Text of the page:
The film is ultimately a tribute to the little known story of Srdan Aleksic who has since come to symbolize humanity in the midst of chaos, hatred and conflict. The friend he saved, Alen Glavovic, has indeed built a new life (with two children) away from Trebinje, yet returns to his previous home each summer to visit Aleksic’s father and Srdan’s grave as a tribute to the man who laid his life down so that another could live. Such is Srdan’s legacy that his story is growing and he has achieved many posthumous awards such as Bosnia’s Helsinki Committee for Human Rights award and there are several buildings and streets named after him in Bosnia, Serbia and Montenegro.

A greater tribute to Srdan Aleksic would be for this well paced and wonderfully acted film to receive greater recognition so that his inspiring story can gain greater attention. The slow pace of the film is deliberate as we are allowed glimpses into each main characters secret pains and sufferings; the simple yet stunning landscapes and cinematography adds the perfect canvas for the story to unfold.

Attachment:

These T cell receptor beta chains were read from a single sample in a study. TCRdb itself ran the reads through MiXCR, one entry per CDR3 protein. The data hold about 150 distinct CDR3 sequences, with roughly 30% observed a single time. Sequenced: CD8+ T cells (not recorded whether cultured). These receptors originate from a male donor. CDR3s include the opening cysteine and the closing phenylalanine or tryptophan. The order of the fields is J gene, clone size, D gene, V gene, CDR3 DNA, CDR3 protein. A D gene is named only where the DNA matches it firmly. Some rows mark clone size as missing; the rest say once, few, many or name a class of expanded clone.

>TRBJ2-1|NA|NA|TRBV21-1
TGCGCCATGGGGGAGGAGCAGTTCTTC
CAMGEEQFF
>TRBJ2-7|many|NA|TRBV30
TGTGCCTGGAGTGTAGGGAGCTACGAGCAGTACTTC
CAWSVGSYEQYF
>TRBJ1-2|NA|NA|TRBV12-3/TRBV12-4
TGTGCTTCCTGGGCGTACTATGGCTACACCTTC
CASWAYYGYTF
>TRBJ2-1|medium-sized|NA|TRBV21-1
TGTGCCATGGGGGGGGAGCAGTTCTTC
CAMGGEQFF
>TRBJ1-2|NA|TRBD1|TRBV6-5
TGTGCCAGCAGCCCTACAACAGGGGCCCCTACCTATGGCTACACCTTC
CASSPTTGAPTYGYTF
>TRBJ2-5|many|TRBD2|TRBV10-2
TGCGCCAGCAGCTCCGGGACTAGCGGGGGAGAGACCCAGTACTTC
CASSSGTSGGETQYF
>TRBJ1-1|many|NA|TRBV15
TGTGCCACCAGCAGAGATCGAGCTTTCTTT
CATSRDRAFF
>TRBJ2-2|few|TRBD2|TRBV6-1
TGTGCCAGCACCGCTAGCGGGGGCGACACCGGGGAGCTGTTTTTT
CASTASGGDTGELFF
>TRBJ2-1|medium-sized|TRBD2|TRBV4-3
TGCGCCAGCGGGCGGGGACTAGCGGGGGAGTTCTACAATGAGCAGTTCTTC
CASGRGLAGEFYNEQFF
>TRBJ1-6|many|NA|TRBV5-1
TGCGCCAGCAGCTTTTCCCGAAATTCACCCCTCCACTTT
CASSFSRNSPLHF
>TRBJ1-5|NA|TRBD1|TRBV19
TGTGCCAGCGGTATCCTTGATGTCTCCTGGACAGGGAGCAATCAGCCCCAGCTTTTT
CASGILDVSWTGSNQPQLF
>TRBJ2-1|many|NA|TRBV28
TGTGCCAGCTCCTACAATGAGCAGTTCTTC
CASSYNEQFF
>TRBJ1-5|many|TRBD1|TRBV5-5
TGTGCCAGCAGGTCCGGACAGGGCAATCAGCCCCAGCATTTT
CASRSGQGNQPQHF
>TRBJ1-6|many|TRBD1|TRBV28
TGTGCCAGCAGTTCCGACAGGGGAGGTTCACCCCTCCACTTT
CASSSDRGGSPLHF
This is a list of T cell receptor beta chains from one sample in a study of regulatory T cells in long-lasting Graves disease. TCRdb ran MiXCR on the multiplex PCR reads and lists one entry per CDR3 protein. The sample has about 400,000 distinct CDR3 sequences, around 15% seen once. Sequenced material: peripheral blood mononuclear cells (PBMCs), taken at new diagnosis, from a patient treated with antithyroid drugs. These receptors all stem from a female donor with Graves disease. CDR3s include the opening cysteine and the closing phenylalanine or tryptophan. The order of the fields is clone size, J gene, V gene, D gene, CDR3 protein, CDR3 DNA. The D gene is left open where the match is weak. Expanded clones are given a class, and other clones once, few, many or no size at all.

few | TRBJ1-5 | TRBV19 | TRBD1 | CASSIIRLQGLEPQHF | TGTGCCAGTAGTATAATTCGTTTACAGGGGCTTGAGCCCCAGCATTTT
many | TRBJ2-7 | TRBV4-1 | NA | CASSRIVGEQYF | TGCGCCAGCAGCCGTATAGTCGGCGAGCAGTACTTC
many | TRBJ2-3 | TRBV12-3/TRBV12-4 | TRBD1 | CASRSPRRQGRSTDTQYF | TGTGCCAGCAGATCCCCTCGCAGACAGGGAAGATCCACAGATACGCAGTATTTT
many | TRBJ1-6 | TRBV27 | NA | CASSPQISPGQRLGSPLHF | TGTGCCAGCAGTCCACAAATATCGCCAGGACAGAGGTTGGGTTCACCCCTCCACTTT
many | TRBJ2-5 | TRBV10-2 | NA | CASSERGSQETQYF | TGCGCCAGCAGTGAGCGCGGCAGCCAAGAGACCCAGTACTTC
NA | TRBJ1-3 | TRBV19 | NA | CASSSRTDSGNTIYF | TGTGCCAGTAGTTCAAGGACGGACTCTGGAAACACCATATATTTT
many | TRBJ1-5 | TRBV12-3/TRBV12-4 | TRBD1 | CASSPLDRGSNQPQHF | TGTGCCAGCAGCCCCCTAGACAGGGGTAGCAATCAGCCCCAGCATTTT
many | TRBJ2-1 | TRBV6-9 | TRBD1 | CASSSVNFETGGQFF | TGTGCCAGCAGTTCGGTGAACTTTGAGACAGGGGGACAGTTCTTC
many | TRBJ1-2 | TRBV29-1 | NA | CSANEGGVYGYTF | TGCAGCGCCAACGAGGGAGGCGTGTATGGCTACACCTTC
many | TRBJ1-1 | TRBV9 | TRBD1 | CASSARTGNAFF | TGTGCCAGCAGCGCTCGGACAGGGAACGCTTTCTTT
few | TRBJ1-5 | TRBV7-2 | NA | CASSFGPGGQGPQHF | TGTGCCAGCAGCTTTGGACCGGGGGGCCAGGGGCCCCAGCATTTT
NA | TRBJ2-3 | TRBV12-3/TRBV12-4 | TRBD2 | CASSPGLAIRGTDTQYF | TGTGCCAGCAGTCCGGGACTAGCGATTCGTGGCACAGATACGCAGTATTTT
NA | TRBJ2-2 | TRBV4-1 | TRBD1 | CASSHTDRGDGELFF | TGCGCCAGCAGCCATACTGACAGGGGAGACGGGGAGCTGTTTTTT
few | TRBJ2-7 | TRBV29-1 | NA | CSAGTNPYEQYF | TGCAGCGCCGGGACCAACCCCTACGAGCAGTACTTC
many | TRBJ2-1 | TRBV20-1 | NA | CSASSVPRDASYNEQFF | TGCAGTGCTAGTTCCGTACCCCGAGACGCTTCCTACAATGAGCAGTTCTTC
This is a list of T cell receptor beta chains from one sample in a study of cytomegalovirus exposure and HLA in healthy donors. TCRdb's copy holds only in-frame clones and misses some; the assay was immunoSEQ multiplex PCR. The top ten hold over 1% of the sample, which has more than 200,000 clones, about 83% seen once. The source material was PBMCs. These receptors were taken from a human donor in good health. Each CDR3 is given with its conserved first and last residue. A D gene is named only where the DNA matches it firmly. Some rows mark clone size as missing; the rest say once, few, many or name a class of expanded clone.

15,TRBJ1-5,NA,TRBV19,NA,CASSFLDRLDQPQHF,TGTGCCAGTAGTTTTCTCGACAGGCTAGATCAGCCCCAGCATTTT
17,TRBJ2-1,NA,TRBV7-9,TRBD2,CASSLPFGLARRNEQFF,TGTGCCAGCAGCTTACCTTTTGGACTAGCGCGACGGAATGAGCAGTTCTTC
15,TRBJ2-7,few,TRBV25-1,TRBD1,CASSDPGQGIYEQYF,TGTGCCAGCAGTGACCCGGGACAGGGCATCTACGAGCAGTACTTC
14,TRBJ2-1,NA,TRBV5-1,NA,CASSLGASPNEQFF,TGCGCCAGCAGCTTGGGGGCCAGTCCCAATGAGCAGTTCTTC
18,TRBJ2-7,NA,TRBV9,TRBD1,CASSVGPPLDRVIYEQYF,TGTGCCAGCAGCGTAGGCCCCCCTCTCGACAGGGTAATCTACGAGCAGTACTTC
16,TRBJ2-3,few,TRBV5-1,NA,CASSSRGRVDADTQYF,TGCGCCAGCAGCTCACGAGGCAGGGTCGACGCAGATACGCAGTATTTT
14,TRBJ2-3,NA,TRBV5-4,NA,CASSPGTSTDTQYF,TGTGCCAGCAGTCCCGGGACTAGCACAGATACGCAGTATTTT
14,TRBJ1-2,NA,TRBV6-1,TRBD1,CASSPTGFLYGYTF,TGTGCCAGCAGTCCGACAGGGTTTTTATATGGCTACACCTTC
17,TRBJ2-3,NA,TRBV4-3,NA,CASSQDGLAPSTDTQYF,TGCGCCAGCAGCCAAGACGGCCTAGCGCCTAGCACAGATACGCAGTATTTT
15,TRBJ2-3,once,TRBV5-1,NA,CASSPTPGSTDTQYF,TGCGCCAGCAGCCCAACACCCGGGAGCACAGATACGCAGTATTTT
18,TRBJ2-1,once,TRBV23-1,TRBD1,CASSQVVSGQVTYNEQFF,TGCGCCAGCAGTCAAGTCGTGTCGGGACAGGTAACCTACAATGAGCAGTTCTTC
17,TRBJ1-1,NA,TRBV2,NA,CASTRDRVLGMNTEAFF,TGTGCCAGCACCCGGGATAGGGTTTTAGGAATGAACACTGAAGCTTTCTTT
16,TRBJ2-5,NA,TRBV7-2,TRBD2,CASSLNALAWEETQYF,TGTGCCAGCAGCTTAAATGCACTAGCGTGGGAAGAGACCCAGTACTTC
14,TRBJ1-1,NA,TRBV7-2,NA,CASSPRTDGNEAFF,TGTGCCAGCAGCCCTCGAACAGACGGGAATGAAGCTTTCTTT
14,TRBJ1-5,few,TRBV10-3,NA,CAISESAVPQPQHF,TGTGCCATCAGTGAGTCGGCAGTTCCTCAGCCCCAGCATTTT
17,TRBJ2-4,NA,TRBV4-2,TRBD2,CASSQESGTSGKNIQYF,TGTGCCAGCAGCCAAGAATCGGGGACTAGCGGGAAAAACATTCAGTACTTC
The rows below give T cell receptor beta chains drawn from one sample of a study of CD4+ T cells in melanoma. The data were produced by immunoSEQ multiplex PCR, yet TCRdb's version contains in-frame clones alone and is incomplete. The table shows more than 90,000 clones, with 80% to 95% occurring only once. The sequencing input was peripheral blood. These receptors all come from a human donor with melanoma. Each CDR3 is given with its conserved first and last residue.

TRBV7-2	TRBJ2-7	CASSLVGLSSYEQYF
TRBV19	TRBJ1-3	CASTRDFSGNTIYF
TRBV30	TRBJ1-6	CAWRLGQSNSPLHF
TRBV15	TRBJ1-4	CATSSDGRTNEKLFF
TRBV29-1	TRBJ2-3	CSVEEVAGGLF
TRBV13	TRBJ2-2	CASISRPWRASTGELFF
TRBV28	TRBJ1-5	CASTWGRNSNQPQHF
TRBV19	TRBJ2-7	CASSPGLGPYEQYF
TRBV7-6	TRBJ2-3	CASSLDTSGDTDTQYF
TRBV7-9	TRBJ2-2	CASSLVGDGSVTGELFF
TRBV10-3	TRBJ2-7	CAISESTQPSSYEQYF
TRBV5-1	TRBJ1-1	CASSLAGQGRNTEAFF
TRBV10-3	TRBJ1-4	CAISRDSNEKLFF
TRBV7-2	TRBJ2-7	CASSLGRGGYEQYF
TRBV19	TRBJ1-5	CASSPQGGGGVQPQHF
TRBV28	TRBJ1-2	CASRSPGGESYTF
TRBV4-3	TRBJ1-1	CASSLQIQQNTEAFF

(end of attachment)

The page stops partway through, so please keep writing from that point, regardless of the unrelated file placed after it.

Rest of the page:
I caught “Circles” at the HKIFF on a whim from reading the basic synopsis. This was a profoundly moving film and one which I highly recommend.

FILM: “The American Dream Gone Bad” – The New Documentary

“The Queen of Versailles” directed by Lauren Greenfield, is the new acclaimed documentary about the harsh new economic times that are engulfing the world. It follows the lives of the billionaire businessman, David A Siegel (Owner of Westgate Resorts) and his wife, Jackie and their family as they ambitiously attempt to build one of the largest homes in the United States at a cost that would make the second most expensive in the United States ever. This would all be fine except for the economic downturn which throws the proverbial spanner into the works. Their property empire falters and thus, so does their dream home. The film then shows the dramas and crises which the family encounters as they attempt to complete their once not so complicated plan.

With economic and social inequality at an all time high, this documentary will provide a telling insight into the upper strata of US society. Looking forward to this one.